The day after what would turn out to be the last day of class in March, Kaelee VanNortrick and her friends drove to Billings, talking about the latest news – Wyoming now had positive coronavirus cases.
“We talked about maybe not going back to school,” she said. “We didn’t think we’d be gone more than a month.”
Nearly two months later she walked back into the school for just a few minutes in her graduation robe and mortarboard hat to take part in a video to be aired the day of graduation, which will be a drive through town and require reaching from a car window for her diploma.
“It’s been a devious trimester,” she said.
Many seniors are still trying to process an unprecedented end to their K-12 careers.
As they walked out of Sweitzer Gym on May 12 with families in tow after the first step of a two-phase graduation process, many were still wondering what closure would look like.
“It feels uncomfortable, awkward,” senior Matt Sandoval said.
He missed the time spent hanging out with his friends, participating in track and field.
Sandoval did see a silver lining though.
“For my kids’ graduation I’ll get to tell them what I went through,” he said. “It’s a learning experience and there are opportunities for everyone.”
Andy Scott also missed seeing the “diverse cast of interesting individuals” he would spend time with at school. He’s now headed to the U.S. Army to be a combat engineer.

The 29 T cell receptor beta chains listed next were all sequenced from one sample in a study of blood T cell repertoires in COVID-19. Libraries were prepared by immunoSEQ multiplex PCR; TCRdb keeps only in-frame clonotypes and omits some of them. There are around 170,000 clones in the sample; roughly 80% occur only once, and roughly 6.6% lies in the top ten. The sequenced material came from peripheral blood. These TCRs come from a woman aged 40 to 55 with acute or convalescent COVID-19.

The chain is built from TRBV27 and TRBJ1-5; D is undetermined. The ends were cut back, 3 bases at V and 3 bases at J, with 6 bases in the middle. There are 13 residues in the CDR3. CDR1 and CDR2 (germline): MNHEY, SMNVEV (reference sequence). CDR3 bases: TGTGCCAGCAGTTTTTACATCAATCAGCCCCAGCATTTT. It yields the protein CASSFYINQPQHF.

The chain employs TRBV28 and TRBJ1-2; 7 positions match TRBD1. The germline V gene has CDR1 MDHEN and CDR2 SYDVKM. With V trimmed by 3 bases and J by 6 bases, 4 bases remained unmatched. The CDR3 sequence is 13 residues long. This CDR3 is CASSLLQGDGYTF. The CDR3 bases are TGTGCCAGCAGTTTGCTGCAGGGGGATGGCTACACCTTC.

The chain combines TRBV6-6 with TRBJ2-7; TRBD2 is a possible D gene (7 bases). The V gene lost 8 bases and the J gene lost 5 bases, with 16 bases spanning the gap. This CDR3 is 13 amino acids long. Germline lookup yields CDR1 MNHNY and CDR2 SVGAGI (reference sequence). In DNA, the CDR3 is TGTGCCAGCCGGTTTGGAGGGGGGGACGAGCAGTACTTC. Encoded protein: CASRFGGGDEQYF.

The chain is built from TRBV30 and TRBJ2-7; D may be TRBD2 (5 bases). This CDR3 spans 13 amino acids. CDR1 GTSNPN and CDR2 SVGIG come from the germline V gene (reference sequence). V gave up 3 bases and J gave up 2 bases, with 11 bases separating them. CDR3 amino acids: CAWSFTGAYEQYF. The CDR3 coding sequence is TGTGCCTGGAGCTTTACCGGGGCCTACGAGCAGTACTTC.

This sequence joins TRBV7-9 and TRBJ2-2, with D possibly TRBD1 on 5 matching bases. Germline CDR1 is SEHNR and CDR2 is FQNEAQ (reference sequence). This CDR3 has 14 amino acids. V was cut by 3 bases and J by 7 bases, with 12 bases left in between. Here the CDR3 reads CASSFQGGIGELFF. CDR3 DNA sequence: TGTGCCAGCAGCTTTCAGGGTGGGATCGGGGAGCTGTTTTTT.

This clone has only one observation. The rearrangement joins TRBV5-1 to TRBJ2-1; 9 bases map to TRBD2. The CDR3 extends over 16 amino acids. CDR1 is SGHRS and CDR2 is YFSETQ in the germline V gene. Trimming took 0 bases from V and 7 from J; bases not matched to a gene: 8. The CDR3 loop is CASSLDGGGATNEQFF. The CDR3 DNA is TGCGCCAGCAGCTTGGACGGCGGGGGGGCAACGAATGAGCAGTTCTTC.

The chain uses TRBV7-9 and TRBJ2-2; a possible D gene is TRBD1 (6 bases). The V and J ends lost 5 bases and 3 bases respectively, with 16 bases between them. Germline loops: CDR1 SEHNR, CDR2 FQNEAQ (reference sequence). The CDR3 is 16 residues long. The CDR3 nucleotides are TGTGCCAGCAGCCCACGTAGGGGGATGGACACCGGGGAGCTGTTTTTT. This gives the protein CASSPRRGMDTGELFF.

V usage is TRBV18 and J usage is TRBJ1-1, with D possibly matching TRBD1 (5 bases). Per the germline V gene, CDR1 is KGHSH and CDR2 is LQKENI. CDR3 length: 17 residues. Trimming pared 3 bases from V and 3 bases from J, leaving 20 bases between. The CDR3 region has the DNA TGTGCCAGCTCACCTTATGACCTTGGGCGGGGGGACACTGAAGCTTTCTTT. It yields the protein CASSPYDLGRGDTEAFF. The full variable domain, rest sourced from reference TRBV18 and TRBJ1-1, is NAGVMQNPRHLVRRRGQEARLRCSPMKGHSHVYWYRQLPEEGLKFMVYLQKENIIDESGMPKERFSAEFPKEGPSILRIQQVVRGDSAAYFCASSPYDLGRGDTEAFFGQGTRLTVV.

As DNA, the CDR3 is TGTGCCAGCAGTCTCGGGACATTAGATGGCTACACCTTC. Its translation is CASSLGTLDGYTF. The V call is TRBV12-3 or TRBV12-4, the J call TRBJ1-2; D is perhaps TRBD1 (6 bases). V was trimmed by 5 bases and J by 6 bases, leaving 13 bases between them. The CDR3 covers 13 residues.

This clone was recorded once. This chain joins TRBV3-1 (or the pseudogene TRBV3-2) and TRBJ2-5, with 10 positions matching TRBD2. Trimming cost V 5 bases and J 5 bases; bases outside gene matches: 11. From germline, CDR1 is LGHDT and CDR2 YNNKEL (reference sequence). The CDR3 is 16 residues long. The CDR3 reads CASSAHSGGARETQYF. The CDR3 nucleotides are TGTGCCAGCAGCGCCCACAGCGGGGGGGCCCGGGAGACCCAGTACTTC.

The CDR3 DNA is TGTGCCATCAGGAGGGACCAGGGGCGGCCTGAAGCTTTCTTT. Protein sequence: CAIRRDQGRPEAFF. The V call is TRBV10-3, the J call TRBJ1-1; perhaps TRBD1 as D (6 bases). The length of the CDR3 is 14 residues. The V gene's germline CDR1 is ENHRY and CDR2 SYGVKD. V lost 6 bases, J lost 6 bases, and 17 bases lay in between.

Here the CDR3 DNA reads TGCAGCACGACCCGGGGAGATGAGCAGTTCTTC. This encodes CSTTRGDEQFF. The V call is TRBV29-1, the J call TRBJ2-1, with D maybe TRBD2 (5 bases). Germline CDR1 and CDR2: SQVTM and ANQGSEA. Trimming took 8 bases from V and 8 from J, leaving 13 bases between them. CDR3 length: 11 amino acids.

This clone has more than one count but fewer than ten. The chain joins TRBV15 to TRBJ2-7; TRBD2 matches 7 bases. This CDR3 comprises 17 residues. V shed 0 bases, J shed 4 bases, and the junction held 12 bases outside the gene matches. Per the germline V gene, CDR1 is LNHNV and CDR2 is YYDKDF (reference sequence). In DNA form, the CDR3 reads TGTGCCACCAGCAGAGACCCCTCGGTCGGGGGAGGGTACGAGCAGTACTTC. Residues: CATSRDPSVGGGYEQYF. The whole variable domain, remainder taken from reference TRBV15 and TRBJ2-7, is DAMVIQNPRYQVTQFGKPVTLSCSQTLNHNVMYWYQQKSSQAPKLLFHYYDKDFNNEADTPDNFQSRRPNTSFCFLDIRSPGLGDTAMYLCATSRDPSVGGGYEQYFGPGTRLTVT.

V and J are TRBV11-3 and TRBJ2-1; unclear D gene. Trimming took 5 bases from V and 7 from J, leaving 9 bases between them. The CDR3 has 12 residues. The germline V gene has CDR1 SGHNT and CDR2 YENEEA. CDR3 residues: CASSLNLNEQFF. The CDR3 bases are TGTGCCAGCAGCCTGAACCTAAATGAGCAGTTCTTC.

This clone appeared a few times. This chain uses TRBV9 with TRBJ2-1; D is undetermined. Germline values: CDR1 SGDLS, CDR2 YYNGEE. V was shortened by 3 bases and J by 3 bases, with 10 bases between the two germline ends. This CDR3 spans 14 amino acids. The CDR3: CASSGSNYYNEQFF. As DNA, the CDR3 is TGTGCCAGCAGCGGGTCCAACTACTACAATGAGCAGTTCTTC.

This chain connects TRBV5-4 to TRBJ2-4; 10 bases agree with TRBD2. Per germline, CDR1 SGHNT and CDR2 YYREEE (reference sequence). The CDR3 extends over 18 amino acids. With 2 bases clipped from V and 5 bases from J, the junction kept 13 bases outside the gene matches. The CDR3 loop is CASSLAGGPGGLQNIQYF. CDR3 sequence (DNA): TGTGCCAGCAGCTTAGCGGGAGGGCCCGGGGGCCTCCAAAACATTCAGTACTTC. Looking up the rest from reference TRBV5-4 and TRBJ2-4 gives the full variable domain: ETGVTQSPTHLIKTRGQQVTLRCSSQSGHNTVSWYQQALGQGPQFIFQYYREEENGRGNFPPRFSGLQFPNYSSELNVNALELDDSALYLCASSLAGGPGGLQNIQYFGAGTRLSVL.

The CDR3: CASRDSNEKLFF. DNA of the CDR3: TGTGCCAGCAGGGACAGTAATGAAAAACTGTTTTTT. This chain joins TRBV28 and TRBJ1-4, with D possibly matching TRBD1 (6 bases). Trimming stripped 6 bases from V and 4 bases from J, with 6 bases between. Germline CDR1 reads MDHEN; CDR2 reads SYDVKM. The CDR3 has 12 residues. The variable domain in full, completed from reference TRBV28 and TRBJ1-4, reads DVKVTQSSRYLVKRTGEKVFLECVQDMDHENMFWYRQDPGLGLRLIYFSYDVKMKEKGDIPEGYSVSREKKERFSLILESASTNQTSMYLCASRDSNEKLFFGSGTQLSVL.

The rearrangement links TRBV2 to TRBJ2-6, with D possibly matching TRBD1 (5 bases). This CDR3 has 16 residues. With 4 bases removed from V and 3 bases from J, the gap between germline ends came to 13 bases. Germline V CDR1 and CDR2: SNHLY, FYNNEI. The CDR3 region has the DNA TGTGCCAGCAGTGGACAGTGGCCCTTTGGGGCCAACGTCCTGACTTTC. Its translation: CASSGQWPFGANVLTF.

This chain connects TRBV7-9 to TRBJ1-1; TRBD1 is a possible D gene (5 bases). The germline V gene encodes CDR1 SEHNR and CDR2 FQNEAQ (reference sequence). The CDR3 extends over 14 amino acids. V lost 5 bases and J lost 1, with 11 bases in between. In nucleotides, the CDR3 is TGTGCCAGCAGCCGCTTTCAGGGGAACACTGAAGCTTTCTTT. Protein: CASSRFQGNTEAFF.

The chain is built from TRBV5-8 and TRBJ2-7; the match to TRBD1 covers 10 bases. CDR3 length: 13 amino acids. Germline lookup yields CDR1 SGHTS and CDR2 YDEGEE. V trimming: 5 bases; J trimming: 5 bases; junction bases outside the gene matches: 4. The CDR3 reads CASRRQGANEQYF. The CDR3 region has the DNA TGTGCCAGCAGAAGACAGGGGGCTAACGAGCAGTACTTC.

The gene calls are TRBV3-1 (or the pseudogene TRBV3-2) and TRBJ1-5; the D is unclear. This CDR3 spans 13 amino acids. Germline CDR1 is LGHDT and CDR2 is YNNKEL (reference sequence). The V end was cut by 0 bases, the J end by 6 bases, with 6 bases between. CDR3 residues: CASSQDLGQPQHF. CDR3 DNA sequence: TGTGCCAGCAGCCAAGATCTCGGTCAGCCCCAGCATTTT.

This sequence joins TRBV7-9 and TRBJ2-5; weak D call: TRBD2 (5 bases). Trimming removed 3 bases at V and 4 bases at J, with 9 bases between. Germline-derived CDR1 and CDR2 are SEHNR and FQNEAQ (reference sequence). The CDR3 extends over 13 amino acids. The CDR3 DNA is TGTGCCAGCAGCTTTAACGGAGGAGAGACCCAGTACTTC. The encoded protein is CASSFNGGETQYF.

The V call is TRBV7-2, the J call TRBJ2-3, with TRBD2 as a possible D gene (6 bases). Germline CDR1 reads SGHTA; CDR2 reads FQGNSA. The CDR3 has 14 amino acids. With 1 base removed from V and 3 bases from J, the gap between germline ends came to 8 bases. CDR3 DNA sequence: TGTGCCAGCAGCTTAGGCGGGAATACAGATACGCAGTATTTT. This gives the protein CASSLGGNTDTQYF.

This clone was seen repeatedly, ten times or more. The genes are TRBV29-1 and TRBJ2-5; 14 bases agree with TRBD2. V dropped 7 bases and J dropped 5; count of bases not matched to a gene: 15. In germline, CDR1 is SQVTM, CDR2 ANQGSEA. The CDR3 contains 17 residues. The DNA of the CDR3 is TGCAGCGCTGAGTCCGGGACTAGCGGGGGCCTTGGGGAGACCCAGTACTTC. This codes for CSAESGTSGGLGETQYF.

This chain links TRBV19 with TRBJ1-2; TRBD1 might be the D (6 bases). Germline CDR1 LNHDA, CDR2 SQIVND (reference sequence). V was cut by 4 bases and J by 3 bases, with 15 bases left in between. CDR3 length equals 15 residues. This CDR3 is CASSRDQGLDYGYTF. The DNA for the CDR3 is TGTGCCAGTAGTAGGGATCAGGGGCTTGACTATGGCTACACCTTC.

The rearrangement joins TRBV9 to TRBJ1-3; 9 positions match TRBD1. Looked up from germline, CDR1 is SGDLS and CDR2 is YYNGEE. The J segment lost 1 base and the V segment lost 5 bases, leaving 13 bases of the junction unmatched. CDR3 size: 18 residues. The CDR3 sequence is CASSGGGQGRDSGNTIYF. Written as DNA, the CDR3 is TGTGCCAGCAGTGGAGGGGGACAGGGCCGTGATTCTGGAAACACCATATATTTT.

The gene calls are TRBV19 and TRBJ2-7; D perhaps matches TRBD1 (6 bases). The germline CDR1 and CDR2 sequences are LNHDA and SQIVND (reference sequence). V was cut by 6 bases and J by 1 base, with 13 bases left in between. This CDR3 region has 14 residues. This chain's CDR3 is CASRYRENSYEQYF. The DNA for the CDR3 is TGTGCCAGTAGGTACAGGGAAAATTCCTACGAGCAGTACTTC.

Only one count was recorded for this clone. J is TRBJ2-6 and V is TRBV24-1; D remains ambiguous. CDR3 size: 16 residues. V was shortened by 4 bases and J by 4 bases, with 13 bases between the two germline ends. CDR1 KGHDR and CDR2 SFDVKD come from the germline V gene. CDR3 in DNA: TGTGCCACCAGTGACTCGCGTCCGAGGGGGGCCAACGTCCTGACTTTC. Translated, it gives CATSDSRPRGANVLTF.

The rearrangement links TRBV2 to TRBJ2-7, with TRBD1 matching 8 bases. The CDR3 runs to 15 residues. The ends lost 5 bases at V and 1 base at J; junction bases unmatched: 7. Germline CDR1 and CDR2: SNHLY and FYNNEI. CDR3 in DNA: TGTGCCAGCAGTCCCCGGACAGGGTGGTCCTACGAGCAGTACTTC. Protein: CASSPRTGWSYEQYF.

Lainee Sperry didn’t have any classes to miss, she graduated early after the second trimester, but she still missed prom and the chance for a normal graduation.
“I was sad for the people still in school,” she said.
Sperry said getting to don her robes for a mock ceremony in the gym with her family did help.
Kaden Shirley said it kind of helped her as well, although she was still trying to come to grips with how much school time she had lost. A cheerleader, she had gotten sick after the state competition and missed what turned out to be the final week of school.
“I miss everybody in the mall together and talking,” she said.
Not everyone missed spring school classes and events.
“I was already (sick of) school anyway,” Edge Smith said. “I definitely had some senioritis.”
He said going back to the school for the mock ceremony reminded him he wasn’t quite done with virtual classes yet.
Van Nortrick had that reminder earlier in the day when she took an advanced placement test from home.
Going back to her high school that afternoon mostly made her frustrated. The closure meant she had missed a trip with her art class, prom and a play.
“This makes me feel a lot of what could have been was lost,” she said.